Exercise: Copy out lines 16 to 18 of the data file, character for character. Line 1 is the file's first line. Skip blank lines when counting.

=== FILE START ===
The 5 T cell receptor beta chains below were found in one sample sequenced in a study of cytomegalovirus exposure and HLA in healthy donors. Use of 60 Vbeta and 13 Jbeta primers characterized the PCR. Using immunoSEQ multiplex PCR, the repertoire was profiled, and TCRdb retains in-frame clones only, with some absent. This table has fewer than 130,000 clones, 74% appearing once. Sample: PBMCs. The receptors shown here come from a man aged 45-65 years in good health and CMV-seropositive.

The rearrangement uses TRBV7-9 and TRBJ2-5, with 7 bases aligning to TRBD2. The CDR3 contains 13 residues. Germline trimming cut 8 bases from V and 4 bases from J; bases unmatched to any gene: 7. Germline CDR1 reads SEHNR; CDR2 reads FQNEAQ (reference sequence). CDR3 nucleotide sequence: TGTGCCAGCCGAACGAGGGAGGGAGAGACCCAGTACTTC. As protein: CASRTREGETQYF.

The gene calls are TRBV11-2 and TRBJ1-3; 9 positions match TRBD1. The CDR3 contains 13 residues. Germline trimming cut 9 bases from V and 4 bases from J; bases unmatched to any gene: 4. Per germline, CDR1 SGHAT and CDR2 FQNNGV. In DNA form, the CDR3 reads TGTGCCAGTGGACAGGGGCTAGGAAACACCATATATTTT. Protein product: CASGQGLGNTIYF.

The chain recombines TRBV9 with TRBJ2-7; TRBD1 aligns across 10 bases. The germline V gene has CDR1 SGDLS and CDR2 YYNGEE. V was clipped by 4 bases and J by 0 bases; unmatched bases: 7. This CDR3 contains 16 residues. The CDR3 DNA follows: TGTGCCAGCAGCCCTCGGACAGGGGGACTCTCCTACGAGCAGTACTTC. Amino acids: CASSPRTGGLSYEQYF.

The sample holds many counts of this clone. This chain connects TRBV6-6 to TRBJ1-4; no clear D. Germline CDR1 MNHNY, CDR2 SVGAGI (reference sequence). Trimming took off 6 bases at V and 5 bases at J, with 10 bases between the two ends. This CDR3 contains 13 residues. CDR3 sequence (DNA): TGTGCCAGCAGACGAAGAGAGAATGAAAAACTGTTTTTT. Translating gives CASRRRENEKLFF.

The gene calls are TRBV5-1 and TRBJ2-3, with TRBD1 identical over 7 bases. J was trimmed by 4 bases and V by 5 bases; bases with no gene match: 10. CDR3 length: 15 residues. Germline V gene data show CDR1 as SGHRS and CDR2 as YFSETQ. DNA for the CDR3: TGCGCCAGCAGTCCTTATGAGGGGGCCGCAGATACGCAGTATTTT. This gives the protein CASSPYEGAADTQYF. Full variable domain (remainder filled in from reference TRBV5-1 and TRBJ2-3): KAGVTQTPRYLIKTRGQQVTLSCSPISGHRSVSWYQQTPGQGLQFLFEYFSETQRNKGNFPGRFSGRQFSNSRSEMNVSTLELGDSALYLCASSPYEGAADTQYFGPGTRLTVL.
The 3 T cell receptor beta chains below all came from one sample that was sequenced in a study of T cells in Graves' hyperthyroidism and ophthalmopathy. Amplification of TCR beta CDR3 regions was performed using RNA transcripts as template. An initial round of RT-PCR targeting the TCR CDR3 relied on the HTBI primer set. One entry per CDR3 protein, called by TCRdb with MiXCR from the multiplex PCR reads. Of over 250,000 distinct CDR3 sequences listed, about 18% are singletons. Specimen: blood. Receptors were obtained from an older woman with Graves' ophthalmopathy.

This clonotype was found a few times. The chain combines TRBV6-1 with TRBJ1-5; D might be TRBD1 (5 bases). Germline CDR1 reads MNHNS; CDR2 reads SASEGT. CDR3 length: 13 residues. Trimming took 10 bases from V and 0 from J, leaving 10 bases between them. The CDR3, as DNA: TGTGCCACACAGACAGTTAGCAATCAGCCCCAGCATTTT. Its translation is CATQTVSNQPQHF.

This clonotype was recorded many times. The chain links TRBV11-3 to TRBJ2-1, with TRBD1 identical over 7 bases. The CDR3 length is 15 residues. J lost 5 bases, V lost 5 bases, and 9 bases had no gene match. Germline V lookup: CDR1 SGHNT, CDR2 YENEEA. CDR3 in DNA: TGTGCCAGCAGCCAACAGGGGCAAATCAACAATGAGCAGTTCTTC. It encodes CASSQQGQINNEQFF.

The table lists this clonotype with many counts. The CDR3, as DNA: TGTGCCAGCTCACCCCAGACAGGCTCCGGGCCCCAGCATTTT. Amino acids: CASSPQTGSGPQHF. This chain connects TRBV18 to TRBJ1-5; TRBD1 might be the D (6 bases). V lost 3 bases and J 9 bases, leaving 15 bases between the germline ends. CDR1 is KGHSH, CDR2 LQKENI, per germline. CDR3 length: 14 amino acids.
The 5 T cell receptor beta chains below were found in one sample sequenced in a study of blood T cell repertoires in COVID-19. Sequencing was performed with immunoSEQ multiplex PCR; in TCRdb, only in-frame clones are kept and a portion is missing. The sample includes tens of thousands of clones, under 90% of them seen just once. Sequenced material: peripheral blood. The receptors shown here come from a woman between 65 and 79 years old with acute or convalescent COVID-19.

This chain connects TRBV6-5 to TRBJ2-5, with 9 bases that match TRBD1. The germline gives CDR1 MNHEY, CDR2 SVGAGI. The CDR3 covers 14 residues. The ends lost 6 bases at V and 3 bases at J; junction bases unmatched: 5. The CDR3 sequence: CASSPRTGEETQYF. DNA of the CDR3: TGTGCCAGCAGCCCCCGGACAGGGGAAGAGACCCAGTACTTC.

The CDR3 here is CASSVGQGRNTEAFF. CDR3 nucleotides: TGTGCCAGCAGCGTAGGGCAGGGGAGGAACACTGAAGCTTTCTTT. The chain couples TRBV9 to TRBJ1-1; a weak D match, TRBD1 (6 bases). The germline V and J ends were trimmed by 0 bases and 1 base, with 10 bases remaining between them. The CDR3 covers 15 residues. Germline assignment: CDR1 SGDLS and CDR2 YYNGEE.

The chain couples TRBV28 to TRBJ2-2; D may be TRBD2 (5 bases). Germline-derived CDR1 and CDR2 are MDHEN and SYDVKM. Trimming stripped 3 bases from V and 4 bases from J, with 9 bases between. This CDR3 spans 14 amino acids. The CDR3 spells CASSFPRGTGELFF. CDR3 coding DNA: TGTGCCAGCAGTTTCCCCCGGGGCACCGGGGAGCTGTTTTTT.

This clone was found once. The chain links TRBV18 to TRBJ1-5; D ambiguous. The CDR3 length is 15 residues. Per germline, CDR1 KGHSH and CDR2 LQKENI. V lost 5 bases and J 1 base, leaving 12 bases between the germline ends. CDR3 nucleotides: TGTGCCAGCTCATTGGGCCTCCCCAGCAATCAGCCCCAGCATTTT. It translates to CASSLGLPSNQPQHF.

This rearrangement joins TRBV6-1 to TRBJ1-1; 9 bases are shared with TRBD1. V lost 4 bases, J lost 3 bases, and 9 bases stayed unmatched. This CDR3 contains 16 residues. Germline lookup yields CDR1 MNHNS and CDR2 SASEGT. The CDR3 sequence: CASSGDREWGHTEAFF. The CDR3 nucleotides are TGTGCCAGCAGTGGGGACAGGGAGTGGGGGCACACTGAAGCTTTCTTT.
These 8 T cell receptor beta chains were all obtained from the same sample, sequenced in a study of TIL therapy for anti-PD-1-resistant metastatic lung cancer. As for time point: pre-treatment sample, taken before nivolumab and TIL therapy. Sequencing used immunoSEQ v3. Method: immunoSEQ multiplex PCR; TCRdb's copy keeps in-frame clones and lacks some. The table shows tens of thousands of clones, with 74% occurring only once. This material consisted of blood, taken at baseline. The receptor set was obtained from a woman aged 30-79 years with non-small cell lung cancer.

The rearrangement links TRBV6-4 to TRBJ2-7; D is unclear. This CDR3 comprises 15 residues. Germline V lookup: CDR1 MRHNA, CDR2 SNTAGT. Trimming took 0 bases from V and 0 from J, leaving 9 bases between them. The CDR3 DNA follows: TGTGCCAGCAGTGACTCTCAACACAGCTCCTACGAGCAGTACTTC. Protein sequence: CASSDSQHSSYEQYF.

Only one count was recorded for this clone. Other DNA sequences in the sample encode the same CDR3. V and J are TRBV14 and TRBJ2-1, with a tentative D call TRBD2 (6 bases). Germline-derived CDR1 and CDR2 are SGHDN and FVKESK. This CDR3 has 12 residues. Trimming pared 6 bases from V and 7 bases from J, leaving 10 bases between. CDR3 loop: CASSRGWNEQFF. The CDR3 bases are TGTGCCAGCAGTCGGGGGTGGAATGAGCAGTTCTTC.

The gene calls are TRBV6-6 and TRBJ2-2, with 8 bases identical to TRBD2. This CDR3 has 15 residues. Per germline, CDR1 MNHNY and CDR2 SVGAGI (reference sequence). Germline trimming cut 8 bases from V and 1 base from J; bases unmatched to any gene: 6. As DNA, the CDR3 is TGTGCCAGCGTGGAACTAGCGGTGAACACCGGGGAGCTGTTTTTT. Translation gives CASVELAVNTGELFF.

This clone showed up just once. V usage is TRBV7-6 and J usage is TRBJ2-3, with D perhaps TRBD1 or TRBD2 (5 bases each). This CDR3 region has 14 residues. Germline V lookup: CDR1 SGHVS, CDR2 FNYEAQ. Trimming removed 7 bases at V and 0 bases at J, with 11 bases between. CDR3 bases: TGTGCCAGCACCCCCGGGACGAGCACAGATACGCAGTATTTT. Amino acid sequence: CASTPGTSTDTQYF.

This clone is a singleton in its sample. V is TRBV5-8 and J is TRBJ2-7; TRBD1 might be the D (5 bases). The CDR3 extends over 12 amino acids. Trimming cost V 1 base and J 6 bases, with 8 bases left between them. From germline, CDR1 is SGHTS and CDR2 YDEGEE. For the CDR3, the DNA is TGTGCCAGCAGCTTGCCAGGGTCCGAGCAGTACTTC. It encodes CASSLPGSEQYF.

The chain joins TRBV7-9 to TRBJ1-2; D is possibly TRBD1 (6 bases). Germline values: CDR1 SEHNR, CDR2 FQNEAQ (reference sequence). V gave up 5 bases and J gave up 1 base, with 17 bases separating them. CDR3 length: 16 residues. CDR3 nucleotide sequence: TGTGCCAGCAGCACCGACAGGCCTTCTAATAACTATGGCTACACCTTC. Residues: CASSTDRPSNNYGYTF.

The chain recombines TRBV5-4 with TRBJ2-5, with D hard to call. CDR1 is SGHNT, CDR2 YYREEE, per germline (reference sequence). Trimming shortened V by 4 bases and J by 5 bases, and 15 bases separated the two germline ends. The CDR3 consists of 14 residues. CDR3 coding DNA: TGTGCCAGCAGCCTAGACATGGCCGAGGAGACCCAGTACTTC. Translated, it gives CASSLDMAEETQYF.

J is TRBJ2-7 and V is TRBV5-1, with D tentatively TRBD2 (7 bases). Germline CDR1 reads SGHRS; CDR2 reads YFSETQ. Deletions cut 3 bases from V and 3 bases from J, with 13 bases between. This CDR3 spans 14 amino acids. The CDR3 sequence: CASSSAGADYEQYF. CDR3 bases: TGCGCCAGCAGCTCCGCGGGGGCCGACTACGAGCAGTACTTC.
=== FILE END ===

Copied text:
This rearrangement joins TRBV6-1 to TRBJ1-1; 9 bases are shared with TRBD1. V lost 4 bases, J lost 3 bases, and 9 bases stayed unmatched. This CDR3 contains 16 residues. Germline lookup yields CDR1 MNHNS and CDR2 SASEGT. The CDR3 sequence: CASSGDREWGHTEAFF. The CDR3 nucleotides are TGTGCCAGCAGTGGGGACAGGGAGTGGGGGCACACTGAAGCTTTCTTT.
These 8 T cell receptor beta chains were all obtained from the same sample, sequenced in a study of TIL therapy for anti-PD-1-resistant metastatic lung cancer. As for time point: pre-treatment sample, taken before nivolumab and TIL therapy. Sequencing used immunoSEQ v3. Method: immunoSEQ multiplex PCR; TCRdb's copy keeps in-frame clones and lacks some. The table shows tens of thousands of clones, with 74% occurring only once. This material consisted of blood, taken at baseline. The receptor set was obtained from a woman aged 30-79 years with non-small cell lung cancer.

The rearrangement links TRBV6-4 to TRBJ2-7; D is unclear. This CDR3 comprises 15 residues. Germline V lookup: CDR1 MRHNA, CDR2 SNTAGT. Trimming took 0 bases from V and 0 from J, leaving 9 bases between them. The CDR3 DNA follows: TGTGCCAGCAGTGACTCTCAACACAGCTCCTACGAGCAGTACTTC. Protein sequence: CASSDSQHSSYEQYF.